In recent months, Providence has prided itself in being one of few schools to keep its doors open and remain in-person 5 days a week. The new hybrid model, Providence style, continues in-person learning, with a twist.

Hybrid learning at PA accommodates students in a separate location on school grounds during select class periods in a given day.  Students and faculty generally agree this model is more effective for learning than off-campus plans. The hybrid model also has proven effective in mitigating the spread of COVID-19.

Two weeks before Christmas break, the number of COVID cases in the PA community was steadily increasing. With the practice of sending close contacts to quarantine to monitor for symptoms, almost all of the junior grade and several others were online from home already. As the holiday season approached, the administration elected to transition to plan B, the hybrid model. 

With the Lower School staying in class as normal, Middle School stopping hybrid the week of January 18th, and Upper School stopping hybrid the week of February 1st, everyone was happy to start the new semester strong, back in class full time.

This science class looks sparsely attended, but all students are present either in class, from home, or from an on campus hybrid location.

Mrs. Teresa Claypool, Dean of the Middle School, commented, “The hybrid model was nice to help with social distancing, but it was hard at times because we had technological glitches, and students preferred to be in the classroom to get the most of their classes.”

Adam Murto ‘25 agreed, “Hybrid is kind of hard. You have to force yourself to pay attention and learn whereas in the class you can’t really do anything else. It’s kind of nice to be able to prioritize on your own time though.”

As of February 1, shortly after returning from hybrid to all students in the classroom each period, the Upper School had three new COVID cases, all sports-related. This meant more close contacts and more people out. One close contact ‘23 remarked, “Hybrid was a little more work, but I think [these new cases and the large number of quarantined close contacts at present] proves that it did really help [keep us in school] and it would maybe be helpful to go back [to hybrid]”.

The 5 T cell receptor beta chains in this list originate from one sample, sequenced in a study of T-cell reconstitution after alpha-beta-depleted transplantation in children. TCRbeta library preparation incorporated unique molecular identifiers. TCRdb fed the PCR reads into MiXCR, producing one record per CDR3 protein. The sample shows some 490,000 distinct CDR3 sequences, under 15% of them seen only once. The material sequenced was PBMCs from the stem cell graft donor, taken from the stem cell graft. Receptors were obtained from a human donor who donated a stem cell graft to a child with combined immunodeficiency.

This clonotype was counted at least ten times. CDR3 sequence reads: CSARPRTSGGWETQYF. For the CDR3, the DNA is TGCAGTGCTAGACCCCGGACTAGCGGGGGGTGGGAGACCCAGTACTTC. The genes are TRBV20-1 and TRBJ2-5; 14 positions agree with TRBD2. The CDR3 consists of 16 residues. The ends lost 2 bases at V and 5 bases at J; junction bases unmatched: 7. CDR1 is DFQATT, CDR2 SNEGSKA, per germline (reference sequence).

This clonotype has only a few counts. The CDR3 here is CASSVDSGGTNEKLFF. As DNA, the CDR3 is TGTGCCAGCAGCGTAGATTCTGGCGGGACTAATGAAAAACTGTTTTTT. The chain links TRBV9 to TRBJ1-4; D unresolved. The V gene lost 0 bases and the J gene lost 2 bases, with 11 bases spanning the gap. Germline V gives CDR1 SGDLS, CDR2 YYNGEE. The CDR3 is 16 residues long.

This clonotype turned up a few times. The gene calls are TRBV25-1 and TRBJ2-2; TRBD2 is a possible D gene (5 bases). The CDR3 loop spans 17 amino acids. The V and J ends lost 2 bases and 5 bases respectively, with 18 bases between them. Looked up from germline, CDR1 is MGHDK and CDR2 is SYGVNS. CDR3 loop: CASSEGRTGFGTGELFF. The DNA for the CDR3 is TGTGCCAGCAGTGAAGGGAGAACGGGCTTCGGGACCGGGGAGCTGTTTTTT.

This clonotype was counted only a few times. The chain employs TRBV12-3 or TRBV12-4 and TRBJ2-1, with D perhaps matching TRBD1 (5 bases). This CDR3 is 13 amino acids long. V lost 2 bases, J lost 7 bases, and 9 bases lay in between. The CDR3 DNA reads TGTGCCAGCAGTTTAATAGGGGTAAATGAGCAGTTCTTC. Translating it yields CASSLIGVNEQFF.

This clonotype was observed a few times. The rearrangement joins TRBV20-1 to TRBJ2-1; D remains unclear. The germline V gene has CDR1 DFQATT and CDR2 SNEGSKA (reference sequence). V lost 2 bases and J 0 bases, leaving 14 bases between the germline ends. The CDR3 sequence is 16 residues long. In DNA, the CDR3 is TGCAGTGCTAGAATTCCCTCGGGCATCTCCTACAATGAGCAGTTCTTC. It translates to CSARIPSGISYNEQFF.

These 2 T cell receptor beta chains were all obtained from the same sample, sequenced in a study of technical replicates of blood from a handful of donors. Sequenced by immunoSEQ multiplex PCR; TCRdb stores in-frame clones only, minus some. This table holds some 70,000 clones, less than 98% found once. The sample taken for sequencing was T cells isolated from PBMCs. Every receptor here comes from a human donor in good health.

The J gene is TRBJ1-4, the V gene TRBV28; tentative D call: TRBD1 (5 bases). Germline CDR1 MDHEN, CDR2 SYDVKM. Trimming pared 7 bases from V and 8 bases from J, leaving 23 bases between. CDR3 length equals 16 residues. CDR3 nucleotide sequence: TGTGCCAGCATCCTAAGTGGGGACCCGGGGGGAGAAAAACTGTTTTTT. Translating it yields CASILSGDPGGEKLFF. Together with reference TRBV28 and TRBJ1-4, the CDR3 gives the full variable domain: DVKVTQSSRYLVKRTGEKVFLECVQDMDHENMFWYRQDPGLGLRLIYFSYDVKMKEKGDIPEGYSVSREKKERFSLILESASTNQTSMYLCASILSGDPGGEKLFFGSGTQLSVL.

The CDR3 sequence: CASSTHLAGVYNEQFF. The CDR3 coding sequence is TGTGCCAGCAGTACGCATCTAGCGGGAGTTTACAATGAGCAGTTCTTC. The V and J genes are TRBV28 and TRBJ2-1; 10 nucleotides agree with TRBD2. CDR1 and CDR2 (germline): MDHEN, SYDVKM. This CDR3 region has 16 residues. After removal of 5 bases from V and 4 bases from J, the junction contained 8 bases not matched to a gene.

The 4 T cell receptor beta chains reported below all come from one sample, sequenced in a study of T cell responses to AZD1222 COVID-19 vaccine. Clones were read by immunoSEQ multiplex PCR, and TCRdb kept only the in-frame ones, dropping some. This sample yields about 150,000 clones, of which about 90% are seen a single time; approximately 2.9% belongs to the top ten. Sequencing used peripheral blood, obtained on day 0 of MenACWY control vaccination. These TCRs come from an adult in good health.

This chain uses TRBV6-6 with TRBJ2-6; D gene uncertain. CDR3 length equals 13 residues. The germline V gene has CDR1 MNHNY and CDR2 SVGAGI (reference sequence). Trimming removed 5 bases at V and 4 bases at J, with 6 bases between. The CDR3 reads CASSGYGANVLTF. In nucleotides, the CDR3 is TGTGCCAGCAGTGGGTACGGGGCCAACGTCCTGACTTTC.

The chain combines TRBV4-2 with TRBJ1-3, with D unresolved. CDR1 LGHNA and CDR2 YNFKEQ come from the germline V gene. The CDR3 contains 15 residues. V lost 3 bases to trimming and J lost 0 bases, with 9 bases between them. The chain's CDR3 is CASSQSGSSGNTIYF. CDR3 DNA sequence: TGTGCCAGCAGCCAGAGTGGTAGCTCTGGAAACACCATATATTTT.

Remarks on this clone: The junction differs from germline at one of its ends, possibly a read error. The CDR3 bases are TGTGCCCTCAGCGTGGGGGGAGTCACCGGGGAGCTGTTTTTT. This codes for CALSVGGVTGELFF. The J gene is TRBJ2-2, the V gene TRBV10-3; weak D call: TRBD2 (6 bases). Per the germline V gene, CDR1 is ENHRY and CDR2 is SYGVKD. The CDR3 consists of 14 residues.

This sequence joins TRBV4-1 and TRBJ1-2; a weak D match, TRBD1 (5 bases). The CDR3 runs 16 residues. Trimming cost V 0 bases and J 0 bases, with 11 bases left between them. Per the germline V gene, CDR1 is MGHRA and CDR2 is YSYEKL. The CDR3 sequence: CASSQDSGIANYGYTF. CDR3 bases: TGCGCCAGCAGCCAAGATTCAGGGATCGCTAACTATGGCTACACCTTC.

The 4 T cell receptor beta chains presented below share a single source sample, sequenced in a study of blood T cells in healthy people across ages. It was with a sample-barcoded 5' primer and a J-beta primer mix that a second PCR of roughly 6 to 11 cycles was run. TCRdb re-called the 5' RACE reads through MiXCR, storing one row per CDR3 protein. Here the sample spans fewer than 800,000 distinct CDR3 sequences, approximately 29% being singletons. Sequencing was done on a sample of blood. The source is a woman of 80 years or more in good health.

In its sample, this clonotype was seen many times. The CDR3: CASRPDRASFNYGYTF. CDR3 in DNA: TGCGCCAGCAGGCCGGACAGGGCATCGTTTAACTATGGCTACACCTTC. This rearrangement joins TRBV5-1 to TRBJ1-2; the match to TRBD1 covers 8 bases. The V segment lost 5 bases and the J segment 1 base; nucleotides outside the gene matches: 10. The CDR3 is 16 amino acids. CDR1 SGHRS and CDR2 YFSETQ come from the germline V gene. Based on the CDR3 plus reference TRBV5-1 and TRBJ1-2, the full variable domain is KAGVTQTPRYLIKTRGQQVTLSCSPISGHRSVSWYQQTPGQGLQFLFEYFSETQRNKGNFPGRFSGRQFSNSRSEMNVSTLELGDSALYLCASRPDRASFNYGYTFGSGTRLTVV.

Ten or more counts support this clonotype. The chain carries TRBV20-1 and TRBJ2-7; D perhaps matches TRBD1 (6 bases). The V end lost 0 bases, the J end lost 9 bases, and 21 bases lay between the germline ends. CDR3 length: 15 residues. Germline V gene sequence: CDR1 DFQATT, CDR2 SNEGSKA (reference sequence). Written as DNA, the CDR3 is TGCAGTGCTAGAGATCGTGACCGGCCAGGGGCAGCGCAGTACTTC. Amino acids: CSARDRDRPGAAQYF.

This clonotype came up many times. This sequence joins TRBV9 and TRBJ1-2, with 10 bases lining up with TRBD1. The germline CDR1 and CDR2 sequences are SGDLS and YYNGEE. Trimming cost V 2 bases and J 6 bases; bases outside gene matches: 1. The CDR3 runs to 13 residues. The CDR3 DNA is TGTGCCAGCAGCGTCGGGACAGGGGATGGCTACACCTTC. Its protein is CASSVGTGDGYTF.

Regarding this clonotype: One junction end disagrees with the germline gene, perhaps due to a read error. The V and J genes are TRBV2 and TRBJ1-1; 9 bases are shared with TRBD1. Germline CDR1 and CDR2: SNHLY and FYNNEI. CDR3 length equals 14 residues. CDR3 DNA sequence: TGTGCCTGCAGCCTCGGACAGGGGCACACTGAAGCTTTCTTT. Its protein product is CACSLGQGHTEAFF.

The raw data of cases over the past couple of months taken from the Providence Academy website.

Overall, utilizing hybrid learning along with pausing sports, clubs, and any other school activities remarkably dropped the numbers, going from 5 cases (and many, many more out for close contact) in November to 0 and 1 in December and January respectively. 

Clubs and other organizations are happy to be back after also being paused for a significant period of time. Craft Club leader Christina Von Dohlen ‘22, says “It didn’t really feel like a school with no outside activities or sports, especially when you are only in classrooms part-time. But hybrid definitely helped the spreading; being out for a close contact for 2 weeks multiple times is not fun.” 

National numbers point to the steady decline of new COVID cases, vaccines are in circulation, and learning communities continue resourceful use of mitigating methods like hybrid learning.  In light of these promising developments, routine appears within reach in the months to come.  Even the thought brings some relief,